Standing Together: Racism in Dutch football

Featured in the Raumdeuter Online Magazine – Edition #24

Racism continues to occur with unacceptable regularity on the terraces around Europe and beyond, but after an incident in Dutch football the country’s top two leagues are taking a stand.

Ahmad Mendes Moreira, who is a black Dutch-born professional football currently playing for second division side Excelsior in the Netherlands, was subjected to racial abuse from the early minutes of his side’s clash with Den Bosch.

The 24-year-old winger was reportedly called a “negro and cotton-picker” by the opposition supporters and left the field of play over the abuse.

The referee brought the players off after half an hour as a result of the abuse from a section of the home fans, while Dutch football authorities have also opened an investigation after the incident.

After Den Bosch initially released a statement suggesting Moreira had mistook “crow sounds” – a common form of terrace chanting Den Bosch supporters take part in during matches – but quickly rescinded that suggestion and apologised to the player and Excelsior, acknowledging there had been racial abuse directed towards Moreira.

Throughout the Netherlands there was an outpouring of support for Moreira and disgust at the racist abuse. Many Dutch international footballers, including Lyon’s Memphis Depay and Liverpool star Georginio Wijnaldum condemned the abuse.

During the Netherlands’ 5-0 win over Estonia on Tuesday, two days after the incident, Wijnaldum and teammate Frenkie de Jong pointed to their skin after the Liverpool midfielder scored the first of his three goals on the night.

However, widespread condemnation has been the general reaction to these abhorrent incidents of racial abuse for some time now and they still continue to occur in the modern game. As such, there is real argument that more clear action is necessary – a show of force from the players, clubs and leagues involved to show their complete lack of tolerance for this kind of situation.

Across the Netherlands’ top two football divisions, which act as the upper, professional level of the country’s footballing pyramid, just such firm action is being taken.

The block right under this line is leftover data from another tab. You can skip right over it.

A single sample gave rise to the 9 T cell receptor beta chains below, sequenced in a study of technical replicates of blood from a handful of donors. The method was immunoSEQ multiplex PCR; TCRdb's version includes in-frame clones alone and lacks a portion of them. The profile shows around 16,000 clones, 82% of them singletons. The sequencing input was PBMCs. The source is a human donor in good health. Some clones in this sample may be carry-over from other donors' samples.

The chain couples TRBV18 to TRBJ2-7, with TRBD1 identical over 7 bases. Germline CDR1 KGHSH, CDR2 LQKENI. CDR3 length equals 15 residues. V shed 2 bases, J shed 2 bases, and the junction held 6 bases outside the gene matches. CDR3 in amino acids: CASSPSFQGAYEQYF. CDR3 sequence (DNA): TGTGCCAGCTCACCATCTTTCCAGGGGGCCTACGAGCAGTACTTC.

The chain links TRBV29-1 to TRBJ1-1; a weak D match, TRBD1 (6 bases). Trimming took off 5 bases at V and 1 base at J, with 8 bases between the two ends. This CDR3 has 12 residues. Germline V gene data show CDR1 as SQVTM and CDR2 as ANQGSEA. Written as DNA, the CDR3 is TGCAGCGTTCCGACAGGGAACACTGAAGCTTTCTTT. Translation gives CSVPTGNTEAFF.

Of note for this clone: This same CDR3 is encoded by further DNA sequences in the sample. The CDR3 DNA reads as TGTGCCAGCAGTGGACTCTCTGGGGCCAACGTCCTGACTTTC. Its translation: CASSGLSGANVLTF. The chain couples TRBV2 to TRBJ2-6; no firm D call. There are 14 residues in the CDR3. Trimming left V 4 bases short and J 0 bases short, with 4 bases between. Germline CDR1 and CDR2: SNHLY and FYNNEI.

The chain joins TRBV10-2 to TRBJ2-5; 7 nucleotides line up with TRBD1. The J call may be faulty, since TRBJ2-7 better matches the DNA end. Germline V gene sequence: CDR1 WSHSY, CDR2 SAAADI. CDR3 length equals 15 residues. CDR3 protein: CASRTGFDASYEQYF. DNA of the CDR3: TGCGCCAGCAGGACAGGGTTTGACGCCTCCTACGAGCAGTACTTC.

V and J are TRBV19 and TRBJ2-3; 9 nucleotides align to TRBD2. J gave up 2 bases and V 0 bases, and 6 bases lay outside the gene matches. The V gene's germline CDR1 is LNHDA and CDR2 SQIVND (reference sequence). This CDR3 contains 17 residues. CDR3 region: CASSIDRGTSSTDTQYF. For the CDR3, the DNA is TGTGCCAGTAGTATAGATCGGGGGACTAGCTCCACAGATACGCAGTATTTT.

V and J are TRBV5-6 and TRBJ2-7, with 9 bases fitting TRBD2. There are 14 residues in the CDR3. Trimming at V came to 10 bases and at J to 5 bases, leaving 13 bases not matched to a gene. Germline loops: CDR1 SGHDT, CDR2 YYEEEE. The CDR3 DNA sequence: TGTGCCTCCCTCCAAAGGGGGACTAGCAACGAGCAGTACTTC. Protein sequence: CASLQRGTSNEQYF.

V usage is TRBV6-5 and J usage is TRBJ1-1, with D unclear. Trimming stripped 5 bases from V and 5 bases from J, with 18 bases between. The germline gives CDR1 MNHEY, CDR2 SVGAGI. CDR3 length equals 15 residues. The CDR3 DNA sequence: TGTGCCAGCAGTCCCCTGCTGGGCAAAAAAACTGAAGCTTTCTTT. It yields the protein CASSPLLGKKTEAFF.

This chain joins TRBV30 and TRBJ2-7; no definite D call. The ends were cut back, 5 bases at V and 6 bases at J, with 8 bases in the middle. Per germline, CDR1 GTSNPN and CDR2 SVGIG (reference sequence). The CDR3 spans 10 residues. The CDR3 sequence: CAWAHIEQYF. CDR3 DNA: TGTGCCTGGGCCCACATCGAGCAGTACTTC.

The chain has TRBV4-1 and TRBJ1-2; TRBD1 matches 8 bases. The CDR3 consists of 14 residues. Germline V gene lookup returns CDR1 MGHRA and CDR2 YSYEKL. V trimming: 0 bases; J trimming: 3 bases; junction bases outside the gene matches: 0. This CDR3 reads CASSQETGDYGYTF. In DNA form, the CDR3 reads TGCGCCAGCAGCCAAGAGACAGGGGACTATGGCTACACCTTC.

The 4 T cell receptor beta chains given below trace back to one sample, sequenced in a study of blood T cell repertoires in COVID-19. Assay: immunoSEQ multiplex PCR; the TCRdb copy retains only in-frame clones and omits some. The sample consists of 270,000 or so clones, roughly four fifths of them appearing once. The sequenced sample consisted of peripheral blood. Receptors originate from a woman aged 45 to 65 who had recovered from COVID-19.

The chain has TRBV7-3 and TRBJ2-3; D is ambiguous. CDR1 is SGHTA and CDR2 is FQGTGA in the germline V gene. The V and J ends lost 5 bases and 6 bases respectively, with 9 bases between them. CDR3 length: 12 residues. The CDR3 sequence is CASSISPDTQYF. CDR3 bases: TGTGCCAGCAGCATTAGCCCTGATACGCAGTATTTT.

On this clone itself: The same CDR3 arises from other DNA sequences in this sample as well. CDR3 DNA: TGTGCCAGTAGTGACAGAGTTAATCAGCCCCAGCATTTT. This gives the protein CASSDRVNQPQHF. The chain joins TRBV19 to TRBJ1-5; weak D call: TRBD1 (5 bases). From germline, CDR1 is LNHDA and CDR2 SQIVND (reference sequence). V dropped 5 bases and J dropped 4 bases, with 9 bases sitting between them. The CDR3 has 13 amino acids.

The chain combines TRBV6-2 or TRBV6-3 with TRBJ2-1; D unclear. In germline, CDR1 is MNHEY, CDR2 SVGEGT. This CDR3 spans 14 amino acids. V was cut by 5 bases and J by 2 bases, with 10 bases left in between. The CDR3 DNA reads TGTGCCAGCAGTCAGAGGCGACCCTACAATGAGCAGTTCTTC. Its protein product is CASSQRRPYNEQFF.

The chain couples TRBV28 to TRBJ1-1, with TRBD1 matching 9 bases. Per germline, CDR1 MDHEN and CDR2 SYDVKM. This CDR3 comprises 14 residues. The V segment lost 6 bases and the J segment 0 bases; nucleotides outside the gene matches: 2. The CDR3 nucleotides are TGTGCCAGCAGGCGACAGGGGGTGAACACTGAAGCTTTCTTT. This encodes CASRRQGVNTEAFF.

As a show of the zero tolerance there is for racism in Dutch football, footballers in the Eredivisie and Eerste Divisie will not play during the first minute of their matches this weekend to draw attention to racism and the need to tackle the issue.

While players across the top two divisions remain standing still, scoreboards will display the message ‘Racism? Then we don’t play football’.

An extra minute will be added on to injury time in the first half of each game.

Praise must be given to the Dutch football authorities for the decision. Their plan of action is brilliant both in its boldness, and yet similarly in its simplicity.

The proposed action demonstrates a real showing of collective power and unity over the issue of racism across Dutch football’s professional scope, and outlines a clear threat to the minority of fans who appear to feel racially abusing a player is acceptable to any degree; if it continues, there will be no football.

Yet, despite the need for visual, powerful demonstration and condemnation, the decision also shows an intelligence from the authorities. The overwhelming majority of Dutch football supporters are not racists, nor would they ever consider racially abusing a player or fellow supporter, and so by balancing the first minute’s action with additional added time they are not penalising the innocent for the acts of the guilty.

Holding the protest in the first minute of the match makes a potent statement – football doesn’t begin until there is learning, reflection and understanding – so the message doesn’t lose any weight, whilst not negatively impacting any of the football given the same length of play will occur.

Racism is rearing its ugly head once more in football, particularly on the terraces, in recent months and we have a duty to lift their heads up and take note. As the Netherlands are proving, there is a way to make a clear statement of condemnation without blanket punishing all supporters.

That could well be the way forwards.

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